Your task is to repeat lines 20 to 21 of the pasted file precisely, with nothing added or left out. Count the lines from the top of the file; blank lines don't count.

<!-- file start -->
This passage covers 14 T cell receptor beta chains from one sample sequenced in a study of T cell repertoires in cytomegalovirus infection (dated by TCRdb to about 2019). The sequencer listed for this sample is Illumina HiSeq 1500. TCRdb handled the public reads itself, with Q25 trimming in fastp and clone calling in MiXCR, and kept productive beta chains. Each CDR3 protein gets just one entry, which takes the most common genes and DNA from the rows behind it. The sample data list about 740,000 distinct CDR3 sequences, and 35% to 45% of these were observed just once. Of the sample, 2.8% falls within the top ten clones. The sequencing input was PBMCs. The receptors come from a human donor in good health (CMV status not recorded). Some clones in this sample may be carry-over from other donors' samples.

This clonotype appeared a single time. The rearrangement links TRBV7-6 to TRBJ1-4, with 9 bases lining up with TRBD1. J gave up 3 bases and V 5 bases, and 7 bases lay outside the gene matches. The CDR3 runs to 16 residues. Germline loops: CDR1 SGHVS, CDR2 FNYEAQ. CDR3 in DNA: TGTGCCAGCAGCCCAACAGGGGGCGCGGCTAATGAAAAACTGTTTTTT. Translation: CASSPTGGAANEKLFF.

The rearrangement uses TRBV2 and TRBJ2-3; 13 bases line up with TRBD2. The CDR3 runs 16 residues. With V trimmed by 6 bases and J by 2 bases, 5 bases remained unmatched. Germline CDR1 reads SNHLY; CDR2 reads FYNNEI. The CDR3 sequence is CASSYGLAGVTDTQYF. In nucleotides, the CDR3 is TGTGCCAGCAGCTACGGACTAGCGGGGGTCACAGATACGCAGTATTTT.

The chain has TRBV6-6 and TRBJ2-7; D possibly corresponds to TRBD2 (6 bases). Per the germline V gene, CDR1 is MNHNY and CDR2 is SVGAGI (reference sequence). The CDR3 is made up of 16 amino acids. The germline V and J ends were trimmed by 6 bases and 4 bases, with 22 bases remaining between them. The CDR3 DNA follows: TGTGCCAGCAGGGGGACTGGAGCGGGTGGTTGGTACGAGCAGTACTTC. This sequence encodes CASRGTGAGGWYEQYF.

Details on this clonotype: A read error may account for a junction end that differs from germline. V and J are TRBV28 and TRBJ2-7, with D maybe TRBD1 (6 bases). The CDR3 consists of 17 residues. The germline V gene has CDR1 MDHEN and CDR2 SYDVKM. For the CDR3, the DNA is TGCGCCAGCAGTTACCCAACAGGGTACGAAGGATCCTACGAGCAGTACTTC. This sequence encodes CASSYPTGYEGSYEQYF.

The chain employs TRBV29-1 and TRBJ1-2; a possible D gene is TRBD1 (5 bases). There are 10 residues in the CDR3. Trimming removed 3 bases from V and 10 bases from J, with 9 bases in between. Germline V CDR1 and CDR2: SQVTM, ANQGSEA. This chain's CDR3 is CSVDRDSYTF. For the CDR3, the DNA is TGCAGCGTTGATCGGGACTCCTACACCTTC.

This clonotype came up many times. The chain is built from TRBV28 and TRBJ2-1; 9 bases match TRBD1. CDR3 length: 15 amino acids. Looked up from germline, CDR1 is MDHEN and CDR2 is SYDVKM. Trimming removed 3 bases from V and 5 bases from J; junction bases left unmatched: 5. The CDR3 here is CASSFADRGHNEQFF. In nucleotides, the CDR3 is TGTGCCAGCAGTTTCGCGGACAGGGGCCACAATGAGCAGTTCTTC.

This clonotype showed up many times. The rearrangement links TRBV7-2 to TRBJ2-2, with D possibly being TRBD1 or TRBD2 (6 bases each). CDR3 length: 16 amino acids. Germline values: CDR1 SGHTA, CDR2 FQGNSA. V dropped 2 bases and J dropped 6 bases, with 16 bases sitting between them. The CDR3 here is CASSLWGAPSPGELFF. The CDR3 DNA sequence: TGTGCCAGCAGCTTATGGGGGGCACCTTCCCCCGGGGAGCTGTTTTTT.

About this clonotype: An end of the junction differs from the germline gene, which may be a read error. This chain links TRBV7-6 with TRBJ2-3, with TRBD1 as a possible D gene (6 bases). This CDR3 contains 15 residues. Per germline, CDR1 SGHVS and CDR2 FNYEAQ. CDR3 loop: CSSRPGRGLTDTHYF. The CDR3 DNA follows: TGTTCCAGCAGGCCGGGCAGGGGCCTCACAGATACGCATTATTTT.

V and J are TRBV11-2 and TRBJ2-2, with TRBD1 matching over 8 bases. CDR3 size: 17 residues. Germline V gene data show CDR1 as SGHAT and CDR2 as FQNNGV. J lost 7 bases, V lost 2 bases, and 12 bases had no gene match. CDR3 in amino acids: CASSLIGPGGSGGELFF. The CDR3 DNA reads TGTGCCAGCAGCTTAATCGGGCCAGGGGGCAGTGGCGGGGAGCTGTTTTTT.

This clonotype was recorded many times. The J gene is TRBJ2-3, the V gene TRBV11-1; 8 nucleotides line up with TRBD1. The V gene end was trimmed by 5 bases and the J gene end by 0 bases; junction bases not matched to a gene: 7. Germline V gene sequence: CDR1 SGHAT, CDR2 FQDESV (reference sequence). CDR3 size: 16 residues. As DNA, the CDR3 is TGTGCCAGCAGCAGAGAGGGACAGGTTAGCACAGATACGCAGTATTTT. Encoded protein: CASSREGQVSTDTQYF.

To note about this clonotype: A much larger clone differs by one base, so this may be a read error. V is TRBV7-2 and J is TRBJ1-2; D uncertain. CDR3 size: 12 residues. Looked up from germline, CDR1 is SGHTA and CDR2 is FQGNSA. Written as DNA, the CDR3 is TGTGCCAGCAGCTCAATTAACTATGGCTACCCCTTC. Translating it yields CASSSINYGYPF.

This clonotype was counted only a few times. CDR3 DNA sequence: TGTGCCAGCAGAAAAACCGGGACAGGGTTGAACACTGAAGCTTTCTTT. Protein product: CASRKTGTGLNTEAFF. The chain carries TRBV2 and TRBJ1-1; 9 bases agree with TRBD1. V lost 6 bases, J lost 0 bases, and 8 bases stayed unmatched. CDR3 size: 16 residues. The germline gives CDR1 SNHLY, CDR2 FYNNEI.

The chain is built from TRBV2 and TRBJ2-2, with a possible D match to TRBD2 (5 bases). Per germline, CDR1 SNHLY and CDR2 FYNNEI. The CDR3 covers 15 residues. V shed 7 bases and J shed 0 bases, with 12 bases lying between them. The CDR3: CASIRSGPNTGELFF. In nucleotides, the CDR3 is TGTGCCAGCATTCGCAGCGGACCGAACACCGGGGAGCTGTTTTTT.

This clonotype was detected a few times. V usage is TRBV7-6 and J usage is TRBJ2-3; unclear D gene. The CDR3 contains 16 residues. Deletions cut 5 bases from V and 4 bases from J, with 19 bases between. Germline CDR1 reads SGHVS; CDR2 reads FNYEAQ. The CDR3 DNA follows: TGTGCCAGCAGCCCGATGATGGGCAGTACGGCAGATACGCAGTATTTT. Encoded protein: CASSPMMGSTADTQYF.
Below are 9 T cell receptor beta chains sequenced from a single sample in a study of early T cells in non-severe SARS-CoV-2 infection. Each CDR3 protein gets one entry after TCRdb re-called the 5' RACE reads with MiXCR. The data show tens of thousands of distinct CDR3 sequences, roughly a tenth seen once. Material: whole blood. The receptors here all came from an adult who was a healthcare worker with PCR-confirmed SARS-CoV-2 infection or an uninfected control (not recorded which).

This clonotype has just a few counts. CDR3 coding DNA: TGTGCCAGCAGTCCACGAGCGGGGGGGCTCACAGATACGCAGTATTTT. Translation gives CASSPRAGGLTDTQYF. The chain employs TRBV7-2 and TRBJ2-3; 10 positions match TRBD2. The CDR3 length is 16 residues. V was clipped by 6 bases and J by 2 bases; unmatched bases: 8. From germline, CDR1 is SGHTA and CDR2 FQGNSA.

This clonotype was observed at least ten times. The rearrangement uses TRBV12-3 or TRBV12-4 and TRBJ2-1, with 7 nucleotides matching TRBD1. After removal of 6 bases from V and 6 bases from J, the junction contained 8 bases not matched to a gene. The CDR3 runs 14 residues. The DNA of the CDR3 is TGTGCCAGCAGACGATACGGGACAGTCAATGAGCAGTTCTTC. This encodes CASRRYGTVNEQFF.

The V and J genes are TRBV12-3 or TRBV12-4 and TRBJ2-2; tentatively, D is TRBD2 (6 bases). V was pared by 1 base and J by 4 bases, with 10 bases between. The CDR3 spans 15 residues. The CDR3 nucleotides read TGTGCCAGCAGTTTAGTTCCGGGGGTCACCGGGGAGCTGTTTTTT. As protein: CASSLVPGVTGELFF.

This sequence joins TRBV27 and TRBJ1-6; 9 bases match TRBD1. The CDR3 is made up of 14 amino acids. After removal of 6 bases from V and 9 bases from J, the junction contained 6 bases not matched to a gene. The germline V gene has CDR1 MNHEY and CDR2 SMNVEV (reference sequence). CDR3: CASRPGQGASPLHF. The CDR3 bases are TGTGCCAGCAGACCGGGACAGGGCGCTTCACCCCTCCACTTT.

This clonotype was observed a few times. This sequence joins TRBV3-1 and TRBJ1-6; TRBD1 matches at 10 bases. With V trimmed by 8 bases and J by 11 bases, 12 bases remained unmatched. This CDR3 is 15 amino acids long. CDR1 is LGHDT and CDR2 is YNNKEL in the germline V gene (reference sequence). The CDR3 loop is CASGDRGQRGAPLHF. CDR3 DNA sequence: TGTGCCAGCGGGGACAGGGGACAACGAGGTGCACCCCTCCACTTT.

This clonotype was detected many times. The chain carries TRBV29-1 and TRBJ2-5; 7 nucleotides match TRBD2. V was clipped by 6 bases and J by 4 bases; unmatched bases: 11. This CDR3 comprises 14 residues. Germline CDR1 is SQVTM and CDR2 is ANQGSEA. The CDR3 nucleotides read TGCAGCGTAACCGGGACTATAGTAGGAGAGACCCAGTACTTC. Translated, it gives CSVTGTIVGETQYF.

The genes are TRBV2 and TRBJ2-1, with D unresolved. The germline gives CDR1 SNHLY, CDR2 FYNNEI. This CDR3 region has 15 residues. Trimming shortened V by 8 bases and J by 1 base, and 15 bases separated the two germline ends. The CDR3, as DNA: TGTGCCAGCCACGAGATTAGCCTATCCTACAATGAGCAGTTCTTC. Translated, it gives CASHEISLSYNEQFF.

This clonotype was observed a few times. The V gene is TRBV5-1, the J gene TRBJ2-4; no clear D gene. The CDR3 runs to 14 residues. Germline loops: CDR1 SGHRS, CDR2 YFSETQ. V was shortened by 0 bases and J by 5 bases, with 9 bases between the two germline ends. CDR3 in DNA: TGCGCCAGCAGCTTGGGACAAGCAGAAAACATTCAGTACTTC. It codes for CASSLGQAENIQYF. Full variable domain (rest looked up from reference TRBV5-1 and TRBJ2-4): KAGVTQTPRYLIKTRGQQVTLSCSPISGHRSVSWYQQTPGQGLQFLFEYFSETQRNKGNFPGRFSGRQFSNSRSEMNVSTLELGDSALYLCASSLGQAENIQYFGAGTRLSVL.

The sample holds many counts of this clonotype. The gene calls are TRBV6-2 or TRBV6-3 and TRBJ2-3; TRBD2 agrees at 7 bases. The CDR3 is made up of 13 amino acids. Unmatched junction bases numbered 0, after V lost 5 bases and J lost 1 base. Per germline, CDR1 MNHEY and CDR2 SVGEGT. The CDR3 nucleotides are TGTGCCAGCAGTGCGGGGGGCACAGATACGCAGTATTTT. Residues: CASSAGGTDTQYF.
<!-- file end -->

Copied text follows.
This sequence joins TRBV27 and TRBJ1-6; 9 bases match TRBD1. The CDR3 is made up of 14 amino acids. After removal of 6 bases from V and 9 bases from J, the junction contained 6 bases not matched to a gene. The germline V gene has CDR1 MNHEY and CDR2 SMNVEV (reference sequence). CDR3: CASRPGQGASPLHF. The CDR3 bases are TGTGCCAGCAGACCGGGACAGGGCGCTTCACCCCTCCACTTT.

This clonotype was observed a few times. This sequence joins TRBV3-1 and TRBJ1-6; TRBD1 matches at 10 bases. With V trimmed by 8 bases and J by 11 bases, 12 bases remained unmatched. This CDR3 is 15 amino acids long. CDR1 is LGHDT and CDR2 is YNNKEL in the germline V gene (reference sequence). The CDR3 loop is CASGDRGQRGAPLHF. CDR3 DNA sequence: TGTGCCAGCGGGGACAGGGGACAACGAGGTGCACCCCTCCACTTT.